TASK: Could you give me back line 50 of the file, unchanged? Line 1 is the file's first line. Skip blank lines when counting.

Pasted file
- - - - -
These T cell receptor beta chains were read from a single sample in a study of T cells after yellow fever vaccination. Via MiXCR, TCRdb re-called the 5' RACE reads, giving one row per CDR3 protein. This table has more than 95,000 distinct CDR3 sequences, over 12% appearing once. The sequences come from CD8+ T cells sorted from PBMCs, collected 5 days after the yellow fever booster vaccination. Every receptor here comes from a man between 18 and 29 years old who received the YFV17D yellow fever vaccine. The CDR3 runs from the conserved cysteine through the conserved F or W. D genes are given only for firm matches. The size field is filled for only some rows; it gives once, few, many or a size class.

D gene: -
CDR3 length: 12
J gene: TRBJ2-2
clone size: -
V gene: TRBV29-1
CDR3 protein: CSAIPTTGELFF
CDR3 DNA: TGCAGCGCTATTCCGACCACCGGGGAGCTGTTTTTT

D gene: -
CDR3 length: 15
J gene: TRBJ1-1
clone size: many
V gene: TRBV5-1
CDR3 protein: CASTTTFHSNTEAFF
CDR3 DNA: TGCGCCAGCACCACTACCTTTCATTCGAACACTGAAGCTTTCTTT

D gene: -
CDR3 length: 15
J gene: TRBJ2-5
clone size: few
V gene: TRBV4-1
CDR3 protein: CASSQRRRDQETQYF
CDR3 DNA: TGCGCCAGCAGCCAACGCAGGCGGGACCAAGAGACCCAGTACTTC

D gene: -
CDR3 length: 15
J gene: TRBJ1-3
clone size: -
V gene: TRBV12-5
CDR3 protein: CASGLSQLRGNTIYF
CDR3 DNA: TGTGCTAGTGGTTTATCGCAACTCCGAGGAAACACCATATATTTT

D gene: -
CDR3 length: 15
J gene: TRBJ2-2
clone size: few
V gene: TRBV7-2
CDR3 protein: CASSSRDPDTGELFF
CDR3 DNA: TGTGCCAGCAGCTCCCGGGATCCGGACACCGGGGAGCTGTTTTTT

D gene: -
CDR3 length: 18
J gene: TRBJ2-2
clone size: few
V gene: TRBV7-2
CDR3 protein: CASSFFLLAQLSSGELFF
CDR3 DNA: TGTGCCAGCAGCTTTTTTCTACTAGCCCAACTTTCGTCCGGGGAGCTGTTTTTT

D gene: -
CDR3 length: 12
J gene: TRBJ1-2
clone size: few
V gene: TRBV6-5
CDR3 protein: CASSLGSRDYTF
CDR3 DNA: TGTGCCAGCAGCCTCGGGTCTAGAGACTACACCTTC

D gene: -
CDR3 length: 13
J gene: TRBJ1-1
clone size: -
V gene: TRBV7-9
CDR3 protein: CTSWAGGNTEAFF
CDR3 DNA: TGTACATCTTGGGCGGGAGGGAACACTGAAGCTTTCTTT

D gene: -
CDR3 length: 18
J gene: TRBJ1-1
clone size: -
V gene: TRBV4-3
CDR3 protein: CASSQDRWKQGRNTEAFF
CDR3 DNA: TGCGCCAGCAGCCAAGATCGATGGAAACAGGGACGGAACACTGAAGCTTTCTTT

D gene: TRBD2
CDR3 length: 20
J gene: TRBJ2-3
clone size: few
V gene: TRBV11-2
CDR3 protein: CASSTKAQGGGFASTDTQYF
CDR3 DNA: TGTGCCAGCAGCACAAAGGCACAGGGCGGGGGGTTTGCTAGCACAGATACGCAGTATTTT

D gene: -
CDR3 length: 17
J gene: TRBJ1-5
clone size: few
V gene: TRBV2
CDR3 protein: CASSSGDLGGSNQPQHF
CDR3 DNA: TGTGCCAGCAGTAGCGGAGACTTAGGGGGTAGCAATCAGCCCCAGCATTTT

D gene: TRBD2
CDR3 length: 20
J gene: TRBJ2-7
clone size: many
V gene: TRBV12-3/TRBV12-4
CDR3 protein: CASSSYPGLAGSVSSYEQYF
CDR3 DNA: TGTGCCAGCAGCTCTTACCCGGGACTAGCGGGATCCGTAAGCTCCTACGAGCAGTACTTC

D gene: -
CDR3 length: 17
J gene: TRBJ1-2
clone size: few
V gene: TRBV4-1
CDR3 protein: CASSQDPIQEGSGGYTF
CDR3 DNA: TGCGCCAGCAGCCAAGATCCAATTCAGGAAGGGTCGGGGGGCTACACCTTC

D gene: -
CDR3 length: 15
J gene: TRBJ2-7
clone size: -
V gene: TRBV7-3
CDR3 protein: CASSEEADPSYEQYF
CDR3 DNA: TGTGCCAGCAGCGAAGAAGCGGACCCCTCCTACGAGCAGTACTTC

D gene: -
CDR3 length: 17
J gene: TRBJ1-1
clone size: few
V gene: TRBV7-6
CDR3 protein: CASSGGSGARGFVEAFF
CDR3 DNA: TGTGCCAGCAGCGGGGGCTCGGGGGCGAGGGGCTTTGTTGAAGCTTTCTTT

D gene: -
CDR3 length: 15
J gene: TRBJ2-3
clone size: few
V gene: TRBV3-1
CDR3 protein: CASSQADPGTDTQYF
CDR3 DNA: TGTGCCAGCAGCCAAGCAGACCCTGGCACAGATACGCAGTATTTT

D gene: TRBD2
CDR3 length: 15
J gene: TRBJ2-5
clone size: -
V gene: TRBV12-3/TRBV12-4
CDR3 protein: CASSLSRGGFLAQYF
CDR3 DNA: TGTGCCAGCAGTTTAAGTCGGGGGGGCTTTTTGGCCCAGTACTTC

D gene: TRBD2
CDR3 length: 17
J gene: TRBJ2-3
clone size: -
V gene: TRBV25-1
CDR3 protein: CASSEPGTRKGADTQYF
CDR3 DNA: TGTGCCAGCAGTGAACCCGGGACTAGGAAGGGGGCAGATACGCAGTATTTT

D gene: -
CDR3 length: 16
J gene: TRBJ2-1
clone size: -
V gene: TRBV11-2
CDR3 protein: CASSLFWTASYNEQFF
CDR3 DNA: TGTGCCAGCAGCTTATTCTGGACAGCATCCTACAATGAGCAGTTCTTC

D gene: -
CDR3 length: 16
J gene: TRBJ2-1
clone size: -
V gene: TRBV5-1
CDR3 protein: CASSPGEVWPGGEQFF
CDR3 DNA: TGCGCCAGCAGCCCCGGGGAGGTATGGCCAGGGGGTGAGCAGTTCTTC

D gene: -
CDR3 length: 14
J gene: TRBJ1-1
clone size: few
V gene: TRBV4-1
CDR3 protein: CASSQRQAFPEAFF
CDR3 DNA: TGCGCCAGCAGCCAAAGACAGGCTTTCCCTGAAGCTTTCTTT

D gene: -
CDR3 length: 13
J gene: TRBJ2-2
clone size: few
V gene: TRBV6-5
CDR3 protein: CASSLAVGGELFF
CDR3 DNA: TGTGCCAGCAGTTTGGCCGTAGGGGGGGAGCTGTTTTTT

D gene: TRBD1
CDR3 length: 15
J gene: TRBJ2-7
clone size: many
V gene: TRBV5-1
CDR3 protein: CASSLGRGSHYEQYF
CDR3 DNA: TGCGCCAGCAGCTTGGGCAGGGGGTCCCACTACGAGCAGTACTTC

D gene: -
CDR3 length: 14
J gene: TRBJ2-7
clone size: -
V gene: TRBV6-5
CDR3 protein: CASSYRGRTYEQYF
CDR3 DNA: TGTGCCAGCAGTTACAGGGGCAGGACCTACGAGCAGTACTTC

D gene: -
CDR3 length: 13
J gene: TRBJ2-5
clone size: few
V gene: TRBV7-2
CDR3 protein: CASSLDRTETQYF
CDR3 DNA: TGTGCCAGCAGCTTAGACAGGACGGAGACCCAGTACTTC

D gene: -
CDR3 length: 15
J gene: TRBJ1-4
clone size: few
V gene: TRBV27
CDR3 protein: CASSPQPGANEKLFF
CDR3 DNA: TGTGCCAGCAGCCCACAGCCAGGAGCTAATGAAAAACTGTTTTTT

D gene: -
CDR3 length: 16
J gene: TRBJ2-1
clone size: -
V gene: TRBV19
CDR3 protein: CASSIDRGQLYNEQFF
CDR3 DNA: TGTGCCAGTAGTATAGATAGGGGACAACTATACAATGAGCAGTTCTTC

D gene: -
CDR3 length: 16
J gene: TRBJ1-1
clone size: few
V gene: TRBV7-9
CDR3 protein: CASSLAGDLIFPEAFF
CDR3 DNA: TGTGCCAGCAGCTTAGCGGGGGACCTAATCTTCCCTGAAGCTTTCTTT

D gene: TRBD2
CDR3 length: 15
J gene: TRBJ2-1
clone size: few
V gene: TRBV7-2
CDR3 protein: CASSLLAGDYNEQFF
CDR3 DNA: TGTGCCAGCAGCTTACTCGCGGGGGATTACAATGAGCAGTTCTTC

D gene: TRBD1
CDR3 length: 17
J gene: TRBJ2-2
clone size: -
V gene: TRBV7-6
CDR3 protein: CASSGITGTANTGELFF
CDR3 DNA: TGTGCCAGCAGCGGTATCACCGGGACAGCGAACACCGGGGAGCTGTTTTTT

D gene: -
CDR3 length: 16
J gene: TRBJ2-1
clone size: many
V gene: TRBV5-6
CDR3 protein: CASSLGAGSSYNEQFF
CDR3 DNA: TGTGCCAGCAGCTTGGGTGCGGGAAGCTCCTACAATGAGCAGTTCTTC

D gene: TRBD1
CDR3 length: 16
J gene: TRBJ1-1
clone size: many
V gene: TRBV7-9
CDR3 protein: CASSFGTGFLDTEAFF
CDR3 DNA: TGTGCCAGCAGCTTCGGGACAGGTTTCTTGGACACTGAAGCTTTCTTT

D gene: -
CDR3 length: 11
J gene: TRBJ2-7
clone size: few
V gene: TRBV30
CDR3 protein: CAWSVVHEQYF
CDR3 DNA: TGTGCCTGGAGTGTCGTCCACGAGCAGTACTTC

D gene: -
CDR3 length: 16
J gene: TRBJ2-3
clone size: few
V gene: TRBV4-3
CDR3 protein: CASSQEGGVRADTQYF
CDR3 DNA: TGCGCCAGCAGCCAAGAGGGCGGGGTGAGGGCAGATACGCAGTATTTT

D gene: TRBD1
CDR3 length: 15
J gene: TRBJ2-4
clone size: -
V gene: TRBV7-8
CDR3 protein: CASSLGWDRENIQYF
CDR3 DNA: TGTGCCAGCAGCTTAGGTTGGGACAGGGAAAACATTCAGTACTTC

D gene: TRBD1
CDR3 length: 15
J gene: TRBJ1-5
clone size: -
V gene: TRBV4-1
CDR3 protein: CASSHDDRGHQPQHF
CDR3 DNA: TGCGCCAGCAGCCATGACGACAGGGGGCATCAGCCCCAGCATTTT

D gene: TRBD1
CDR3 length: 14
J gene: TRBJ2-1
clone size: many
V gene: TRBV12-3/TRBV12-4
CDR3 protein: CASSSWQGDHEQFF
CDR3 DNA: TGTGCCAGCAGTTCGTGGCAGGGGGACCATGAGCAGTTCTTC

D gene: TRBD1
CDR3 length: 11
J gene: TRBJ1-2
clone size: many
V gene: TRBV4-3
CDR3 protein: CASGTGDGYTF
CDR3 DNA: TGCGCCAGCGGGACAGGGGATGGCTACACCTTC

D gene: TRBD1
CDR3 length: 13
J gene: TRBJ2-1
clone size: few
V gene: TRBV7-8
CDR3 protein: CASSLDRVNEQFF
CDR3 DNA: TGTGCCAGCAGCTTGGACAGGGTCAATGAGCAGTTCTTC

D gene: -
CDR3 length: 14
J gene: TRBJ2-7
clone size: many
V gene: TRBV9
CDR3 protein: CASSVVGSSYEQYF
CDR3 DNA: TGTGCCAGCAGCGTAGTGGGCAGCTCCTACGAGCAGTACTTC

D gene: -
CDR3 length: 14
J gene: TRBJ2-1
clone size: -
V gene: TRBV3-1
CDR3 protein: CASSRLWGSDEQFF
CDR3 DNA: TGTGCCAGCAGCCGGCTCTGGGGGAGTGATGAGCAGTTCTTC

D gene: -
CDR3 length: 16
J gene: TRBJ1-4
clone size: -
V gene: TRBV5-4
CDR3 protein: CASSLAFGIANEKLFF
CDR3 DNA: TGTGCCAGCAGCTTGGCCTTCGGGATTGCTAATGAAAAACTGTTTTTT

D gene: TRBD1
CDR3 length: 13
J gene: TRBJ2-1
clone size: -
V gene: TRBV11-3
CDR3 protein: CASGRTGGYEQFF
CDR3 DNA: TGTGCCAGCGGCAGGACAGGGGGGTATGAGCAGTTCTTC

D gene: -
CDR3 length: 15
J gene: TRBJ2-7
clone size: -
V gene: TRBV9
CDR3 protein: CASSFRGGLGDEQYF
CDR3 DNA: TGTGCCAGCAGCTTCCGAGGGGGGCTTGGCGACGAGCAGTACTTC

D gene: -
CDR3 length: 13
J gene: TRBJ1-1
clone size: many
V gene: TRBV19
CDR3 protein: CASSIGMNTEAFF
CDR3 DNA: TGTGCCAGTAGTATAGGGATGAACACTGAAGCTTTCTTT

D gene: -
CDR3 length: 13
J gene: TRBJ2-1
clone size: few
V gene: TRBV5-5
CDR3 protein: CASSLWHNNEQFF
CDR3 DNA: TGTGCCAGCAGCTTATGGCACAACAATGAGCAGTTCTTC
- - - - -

CDR3 DNA: TGTGCCAGCAGCCTCGGGTCTAGAGACTACACCTTC